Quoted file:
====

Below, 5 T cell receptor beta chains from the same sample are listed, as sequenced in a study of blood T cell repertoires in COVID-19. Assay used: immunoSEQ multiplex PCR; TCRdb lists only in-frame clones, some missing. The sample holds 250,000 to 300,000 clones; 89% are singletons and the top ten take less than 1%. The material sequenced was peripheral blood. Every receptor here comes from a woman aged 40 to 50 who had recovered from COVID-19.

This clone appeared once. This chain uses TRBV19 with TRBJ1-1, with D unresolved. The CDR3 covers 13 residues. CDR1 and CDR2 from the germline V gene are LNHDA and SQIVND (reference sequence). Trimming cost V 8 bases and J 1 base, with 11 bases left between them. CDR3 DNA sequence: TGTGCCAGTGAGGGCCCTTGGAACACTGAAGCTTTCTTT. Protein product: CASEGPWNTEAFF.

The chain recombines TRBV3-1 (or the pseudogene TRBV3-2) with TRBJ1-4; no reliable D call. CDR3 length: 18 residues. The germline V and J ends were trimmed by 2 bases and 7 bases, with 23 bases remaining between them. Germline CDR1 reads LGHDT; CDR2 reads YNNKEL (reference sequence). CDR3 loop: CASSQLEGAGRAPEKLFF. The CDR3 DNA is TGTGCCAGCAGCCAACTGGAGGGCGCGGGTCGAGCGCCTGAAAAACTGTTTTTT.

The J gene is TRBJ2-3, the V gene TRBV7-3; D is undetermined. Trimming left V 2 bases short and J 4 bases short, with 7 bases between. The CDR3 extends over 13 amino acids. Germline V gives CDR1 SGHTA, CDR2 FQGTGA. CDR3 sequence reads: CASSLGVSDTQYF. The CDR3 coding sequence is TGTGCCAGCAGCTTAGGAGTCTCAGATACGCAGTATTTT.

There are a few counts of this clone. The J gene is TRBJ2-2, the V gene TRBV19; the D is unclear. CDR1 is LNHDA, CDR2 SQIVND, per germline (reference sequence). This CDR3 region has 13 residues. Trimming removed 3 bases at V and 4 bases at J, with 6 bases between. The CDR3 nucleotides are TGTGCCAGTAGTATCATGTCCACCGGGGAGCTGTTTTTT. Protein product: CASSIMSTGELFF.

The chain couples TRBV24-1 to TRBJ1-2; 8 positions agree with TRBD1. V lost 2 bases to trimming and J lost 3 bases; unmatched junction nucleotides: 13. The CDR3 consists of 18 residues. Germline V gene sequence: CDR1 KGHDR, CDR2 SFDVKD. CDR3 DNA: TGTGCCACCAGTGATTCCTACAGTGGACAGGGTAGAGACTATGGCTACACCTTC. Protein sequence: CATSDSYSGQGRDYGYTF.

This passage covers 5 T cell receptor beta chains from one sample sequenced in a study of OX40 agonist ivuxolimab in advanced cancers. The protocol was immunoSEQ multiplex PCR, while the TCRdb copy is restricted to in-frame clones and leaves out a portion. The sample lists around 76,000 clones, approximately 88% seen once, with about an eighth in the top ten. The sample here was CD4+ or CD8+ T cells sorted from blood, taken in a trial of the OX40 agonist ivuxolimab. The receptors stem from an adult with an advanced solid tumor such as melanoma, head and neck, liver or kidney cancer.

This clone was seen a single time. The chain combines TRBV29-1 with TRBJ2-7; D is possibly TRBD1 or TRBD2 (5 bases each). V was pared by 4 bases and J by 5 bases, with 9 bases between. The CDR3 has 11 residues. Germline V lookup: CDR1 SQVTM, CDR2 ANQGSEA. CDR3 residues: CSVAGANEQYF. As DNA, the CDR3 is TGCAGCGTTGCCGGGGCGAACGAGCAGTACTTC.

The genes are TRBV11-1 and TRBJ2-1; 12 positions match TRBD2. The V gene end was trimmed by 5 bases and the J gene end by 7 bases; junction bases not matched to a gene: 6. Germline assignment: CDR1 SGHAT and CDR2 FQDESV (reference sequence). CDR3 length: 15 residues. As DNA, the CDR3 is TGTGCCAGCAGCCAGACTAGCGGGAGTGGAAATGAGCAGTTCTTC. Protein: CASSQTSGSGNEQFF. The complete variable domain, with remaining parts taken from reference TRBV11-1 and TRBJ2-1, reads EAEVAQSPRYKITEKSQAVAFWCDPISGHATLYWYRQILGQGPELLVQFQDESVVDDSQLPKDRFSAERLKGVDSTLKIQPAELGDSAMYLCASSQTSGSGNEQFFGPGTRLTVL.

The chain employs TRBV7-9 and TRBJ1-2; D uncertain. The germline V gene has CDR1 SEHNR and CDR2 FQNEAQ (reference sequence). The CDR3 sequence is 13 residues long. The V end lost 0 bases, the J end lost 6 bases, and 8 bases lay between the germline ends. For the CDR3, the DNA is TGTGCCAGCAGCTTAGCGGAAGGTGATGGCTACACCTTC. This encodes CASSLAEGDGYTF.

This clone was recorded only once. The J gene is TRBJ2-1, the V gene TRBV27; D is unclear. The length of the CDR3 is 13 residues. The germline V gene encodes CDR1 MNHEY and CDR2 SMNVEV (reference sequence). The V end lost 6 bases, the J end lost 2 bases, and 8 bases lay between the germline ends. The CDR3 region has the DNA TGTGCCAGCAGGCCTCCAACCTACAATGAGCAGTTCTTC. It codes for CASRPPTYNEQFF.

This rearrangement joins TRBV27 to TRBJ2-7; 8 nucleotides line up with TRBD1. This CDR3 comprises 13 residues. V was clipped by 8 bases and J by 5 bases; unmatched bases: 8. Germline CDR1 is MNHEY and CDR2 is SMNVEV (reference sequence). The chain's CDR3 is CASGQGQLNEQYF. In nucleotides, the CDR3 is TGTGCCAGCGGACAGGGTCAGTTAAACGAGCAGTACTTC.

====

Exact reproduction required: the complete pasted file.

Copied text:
Below, 5 T cell receptor beta chains from the same sample are listed, as sequenced in a study of blood T cell repertoires in COVID-19. Assay used: immunoSEQ multiplex PCR; TCRdb lists only in-frame clones, some missing. The sample holds 250,000 to 300,000 clones; 89% are singletons and the top ten take less than 1%. The material sequenced was peripheral blood. Every receptor here comes from a woman aged 40 to 50 who had recovered from COVID-19.

This clone appeared once. This chain uses TRBV19 with TRBJ1-1, with D unresolved. The CDR3 covers 13 residues. CDR1 and CDR2 from the germline V gene are LNHDA and SQIVND (reference sequence). Trimming cost V 8 bases and J 1 base, with 11 bases left between them. CDR3 DNA sequence: TGTGCCAGTGAGGGCCCTTGGAACACTGAAGCTTTCTTT. Protein product: CASEGPWNTEAFF.

The chain recombines TRBV3-1 (or the pseudogene TRBV3-2) with TRBJ1-4; no reliable D call. CDR3 length: 18 residues. The germline V and J ends were trimmed by 2 bases and 7 bases, with 23 bases remaining between them. Germline CDR1 reads LGHDT; CDR2 reads YNNKEL (reference sequence). CDR3 loop: CASSQLEGAGRAPEKLFF. The CDR3 DNA is TGTGCCAGCAGCCAACTGGAGGGCGCGGGTCGAGCGCCTGAAAAACTGTTTTTT.

The J gene is TRBJ2-3, the V gene TRBV7-3; D is undetermined. Trimming left V 2 bases short and J 4 bases short, with 7 bases between. The CDR3 extends over 13 amino acids. Germline V gives CDR1 SGHTA, CDR2 FQGTGA. CDR3 sequence reads: CASSLGVSDTQYF. The CDR3 coding sequence is TGTGCCAGCAGCTTAGGAGTCTCAGATACGCAGTATTTT.

There are a few counts of this clone. The J gene is TRBJ2-2, the V gene TRBV19; the D is unclear. CDR1 is LNHDA, CDR2 SQIVND, per germline (reference sequence). This CDR3 region has 13 residues. Trimming removed 3 bases at V and 4 bases at J, with 6 bases between. The CDR3 nucleotides are TGTGCCAGTAGTATCATGTCCACCGGGGAGCTGTTTTTT. Protein product: CASSIMSTGELFF.

The chain couples TRBV24-1 to TRBJ1-2; 8 positions agree with TRBD1. V lost 2 bases to trimming and J lost 3 bases; unmatched junction nucleotides: 13. The CDR3 consists of 18 residues. Germline V gene sequence: CDR1 KGHDR, CDR2 SFDVKD. CDR3 DNA: TGTGCCACCAGTGATTCCTACAGTGGACAGGGTAGAGACTATGGCTACACCTTC. Protein sequence: CATSDSYSGQGRDYGYTF.

This passage covers 5 T cell receptor beta chains from one sample sequenced in a study of OX40 agonist ivuxolimab in advanced cancers. The protocol was immunoSEQ multiplex PCR, while the TCRdb copy is restricted to in-frame clones and leaves out a portion. The sample lists around 76,000 clones, approximately 88% seen once, with about an eighth in the top ten. The sample here was CD4+ or CD8+ T cells sorted from blood, taken in a trial of the OX40 agonist ivuxolimab. The receptors stem from an adult with an advanced solid tumor such as melanoma, head and neck, liver or kidney cancer.

This clone was seen a single time. The chain combines TRBV29-1 with TRBJ2-7; D is possibly TRBD1 or TRBD2 (5 bases each). V was pared by 4 bases and J by 5 bases, with 9 bases between. The CDR3 has 11 residues. Germline V lookup: CDR1 SQVTM, CDR2 ANQGSEA. CDR3 residues: CSVAGANEQYF. As DNA, the CDR3 is TGCAGCGTTGCCGGGGCGAACGAGCAGTACTTC.

The genes are TRBV11-1 and TRBJ2-1; 12 positions match TRBD2. The V gene end was trimmed by 5 bases and the J gene end by 7 bases; junction bases not matched to a gene: 6. Germline assignment: CDR1 SGHAT and CDR2 FQDESV (reference sequence). CDR3 length: 15 residues. As DNA, the CDR3 is TGTGCCAGCAGCCAGACTAGCGGGAGTGGAAATGAGCAGTTCTTC. Protein: CASSQTSGSGNEQFF. The complete variable domain, with remaining parts taken from reference TRBV11-1 and TRBJ2-1, reads EAEVAQSPRYKITEKSQAVAFWCDPISGHATLYWYRQILGQGPELLVQFQDESVVDDSQLPKDRFSAERLKGVDSTLKIQPAELGDSAMYLCASSQTSGSGNEQFFGPGTRLTVL.

The chain employs TRBV7-9 and TRBJ1-2; D uncertain. The germline V gene has CDR1 SEHNR and CDR2 FQNEAQ (reference sequence). The CDR3 sequence is 13 residues long. The V end lost 0 bases, the J end lost 6 bases, and 8 bases lay between the germline ends. For the CDR3, the DNA is TGTGCCAGCAGCTTAGCGGAAGGTGATGGCTACACCTTC. This encodes CASSLAEGDGYTF.

This clone was recorded only once. The J gene is TRBJ2-1, the V gene TRBV27; D is unclear. The length of the CDR3 is 13 residues. The germline V gene encodes CDR1 MNHEY and CDR2 SMNVEV (reference sequence). The V end lost 6 bases, the J end lost 2 bases, and 8 bases lay between the germline ends. The CDR3 region has the DNA TGTGCCAGCAGGCCTCCAACCTACAATGAGCAGTTCTTC. It codes for CASRPPTYNEQFF.

This rearrangement joins TRBV27 to TRBJ2-7; 8 nucleotides line up with TRBD1. This CDR3 comprises 13 residues. V was clipped by 8 bases and J by 5 bases; unmatched bases: 8. Germline CDR1 is MNHEY and CDR2 is SMNVEV (reference sequence). The chain's CDR3 is CASGQGQLNEQYF. In nucleotides, the CDR3 is TGTGCCAGCGGACAGGGTCAGTTAAACGAGCAGTACTTC.